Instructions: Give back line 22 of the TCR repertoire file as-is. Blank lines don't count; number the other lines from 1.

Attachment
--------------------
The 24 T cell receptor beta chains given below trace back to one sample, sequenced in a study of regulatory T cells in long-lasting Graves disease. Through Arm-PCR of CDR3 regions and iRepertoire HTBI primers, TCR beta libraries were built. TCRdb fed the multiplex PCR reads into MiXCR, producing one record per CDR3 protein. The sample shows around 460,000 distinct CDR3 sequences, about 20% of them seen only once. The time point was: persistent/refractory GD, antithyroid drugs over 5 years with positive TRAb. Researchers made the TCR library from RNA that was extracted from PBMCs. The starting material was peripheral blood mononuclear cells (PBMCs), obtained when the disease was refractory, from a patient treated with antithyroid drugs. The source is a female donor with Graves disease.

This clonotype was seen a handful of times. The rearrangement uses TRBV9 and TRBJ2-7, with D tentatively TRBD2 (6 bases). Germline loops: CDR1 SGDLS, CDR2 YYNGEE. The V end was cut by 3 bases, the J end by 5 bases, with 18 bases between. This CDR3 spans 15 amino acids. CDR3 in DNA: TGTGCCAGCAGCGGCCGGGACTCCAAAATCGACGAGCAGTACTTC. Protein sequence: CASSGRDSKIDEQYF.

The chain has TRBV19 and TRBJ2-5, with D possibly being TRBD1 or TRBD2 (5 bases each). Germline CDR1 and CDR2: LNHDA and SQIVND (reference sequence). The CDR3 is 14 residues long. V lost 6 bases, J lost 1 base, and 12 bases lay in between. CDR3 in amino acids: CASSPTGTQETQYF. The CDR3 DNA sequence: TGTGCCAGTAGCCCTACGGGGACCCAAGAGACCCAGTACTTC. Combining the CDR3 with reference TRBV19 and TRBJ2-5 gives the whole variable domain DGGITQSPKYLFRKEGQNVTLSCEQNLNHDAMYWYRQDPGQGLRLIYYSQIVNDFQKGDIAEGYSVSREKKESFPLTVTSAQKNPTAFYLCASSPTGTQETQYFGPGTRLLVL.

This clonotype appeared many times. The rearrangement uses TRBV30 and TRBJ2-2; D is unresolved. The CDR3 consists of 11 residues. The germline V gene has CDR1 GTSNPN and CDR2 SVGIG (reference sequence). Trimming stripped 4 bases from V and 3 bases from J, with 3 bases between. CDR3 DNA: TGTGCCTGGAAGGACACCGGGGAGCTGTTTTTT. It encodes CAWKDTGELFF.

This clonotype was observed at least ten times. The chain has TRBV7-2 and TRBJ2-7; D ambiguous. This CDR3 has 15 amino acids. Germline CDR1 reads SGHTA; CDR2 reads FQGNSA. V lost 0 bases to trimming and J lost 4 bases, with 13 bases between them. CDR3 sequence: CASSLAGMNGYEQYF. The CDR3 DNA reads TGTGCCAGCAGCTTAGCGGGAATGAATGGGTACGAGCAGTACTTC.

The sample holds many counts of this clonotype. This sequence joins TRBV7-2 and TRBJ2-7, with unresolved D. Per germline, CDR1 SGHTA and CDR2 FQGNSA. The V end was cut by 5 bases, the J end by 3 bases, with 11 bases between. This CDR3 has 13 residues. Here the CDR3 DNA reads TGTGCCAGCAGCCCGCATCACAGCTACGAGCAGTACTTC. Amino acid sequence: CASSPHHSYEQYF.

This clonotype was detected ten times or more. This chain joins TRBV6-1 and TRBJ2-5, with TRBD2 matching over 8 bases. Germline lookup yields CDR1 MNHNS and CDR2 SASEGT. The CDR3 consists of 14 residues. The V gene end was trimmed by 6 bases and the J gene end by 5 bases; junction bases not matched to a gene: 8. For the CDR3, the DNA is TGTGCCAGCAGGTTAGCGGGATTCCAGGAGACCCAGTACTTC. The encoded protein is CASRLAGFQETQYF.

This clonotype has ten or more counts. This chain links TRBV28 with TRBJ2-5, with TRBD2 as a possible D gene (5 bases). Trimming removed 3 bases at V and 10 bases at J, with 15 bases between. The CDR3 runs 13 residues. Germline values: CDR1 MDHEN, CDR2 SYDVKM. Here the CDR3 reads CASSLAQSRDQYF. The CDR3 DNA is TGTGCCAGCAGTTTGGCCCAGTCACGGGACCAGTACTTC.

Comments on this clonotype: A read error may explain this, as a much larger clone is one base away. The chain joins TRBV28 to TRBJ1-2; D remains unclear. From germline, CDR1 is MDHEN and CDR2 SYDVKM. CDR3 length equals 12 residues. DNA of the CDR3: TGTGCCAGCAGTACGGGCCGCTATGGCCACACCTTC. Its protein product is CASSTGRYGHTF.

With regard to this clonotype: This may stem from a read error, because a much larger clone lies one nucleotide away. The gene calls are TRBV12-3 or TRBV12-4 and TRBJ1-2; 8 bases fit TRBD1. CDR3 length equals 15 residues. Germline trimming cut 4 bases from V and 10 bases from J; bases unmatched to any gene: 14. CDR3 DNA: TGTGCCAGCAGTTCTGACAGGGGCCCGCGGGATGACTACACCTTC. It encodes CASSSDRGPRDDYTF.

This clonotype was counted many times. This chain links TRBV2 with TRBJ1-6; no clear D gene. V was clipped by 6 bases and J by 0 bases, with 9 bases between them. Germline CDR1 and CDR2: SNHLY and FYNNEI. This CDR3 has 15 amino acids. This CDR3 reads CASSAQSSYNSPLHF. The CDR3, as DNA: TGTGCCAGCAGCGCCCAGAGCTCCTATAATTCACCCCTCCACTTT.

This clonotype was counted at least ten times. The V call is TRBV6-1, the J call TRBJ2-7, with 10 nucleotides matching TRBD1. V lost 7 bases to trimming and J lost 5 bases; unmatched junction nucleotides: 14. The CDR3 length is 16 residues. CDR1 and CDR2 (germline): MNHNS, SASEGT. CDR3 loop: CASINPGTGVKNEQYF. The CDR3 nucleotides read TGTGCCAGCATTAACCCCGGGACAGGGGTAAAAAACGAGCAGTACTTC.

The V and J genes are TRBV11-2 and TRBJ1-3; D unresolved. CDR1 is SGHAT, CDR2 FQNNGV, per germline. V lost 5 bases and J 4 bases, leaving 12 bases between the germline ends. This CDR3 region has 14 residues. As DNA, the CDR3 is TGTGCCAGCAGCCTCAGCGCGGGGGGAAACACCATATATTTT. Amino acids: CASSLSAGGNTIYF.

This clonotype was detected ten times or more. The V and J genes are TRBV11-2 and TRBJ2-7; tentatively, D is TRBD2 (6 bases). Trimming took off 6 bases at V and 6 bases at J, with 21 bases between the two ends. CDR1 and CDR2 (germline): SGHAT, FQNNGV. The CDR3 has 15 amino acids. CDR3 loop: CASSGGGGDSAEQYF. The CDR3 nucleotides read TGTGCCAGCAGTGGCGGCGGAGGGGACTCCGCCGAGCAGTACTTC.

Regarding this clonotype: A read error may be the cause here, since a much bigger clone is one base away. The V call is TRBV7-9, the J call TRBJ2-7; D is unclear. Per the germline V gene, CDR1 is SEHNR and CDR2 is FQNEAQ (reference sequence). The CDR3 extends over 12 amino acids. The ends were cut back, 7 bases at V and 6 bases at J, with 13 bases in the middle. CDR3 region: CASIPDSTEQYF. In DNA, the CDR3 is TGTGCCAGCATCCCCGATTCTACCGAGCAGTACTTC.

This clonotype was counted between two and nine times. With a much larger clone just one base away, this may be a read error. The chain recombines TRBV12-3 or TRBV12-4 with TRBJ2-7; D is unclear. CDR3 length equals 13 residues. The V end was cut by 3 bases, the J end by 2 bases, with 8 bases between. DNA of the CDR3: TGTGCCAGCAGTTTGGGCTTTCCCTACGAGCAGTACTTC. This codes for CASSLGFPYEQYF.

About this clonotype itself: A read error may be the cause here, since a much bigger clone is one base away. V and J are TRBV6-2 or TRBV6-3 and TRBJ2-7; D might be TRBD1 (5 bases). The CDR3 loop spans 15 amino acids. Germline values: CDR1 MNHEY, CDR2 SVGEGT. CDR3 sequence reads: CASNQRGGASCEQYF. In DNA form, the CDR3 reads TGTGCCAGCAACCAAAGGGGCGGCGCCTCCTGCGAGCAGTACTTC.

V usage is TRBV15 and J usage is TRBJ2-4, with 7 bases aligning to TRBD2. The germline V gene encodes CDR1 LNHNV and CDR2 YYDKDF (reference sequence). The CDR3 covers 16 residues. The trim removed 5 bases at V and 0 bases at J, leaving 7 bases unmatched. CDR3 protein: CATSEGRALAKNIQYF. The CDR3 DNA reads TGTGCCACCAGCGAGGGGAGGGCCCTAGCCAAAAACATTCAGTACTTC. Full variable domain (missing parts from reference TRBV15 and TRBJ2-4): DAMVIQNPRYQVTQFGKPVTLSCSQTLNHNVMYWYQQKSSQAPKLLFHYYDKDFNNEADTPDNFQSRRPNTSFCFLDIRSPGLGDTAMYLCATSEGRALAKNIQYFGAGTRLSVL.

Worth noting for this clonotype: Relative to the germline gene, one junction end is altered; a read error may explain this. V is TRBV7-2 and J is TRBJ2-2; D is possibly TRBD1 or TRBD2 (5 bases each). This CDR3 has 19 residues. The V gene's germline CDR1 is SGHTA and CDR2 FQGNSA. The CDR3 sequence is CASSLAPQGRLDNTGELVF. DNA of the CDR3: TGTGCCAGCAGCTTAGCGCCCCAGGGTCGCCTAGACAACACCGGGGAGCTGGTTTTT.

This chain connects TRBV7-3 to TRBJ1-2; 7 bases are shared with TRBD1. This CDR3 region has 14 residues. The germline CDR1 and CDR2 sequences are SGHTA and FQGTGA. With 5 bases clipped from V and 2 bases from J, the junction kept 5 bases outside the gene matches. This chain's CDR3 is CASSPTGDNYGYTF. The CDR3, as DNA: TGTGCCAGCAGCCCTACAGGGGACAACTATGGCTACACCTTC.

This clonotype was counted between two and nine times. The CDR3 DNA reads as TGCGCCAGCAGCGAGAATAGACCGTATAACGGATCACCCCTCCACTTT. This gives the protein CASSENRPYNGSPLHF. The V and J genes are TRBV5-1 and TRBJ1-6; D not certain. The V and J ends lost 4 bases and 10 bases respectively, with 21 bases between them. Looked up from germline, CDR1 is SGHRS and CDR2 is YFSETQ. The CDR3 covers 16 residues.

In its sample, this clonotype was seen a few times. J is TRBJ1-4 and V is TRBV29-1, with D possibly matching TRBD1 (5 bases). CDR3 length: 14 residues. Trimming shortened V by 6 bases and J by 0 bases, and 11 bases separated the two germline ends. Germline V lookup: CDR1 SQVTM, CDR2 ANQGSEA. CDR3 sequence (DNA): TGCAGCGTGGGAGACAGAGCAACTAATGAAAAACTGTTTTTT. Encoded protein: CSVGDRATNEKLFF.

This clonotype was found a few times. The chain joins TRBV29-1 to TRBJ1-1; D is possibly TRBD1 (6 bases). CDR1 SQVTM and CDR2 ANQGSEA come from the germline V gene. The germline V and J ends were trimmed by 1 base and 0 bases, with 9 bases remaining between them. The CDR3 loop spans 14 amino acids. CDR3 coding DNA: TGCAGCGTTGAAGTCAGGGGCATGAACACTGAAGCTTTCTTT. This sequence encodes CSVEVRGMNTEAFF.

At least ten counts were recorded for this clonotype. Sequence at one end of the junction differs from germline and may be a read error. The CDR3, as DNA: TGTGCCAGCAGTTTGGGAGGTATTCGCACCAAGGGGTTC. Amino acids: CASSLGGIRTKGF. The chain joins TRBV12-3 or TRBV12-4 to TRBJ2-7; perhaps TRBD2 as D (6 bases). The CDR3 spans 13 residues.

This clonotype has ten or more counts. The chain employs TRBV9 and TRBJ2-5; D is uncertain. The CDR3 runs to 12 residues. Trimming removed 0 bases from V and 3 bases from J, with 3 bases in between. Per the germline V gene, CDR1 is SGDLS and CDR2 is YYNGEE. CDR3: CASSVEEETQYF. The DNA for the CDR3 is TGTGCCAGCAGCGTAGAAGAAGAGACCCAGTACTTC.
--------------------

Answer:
In its sample, this clonotype was seen a few times. J is TRBJ1-4 and V is TRBV29-1, with D possibly matching TRBD1 (5 bases). CDR3 length: 14 residues. Trimming shortened V by 6 bases and J by 0 bases, and 11 bases separated the two germline ends. Germline V lookup: CDR1 SQVTM, CDR2 ANQGSEA. CDR3 sequence (DNA): TGCAGCGTGGGAGACAGAGCAACTAATGAAAAACTGTTTTTT. Encoded protein: CSVGDRATNEKLFF.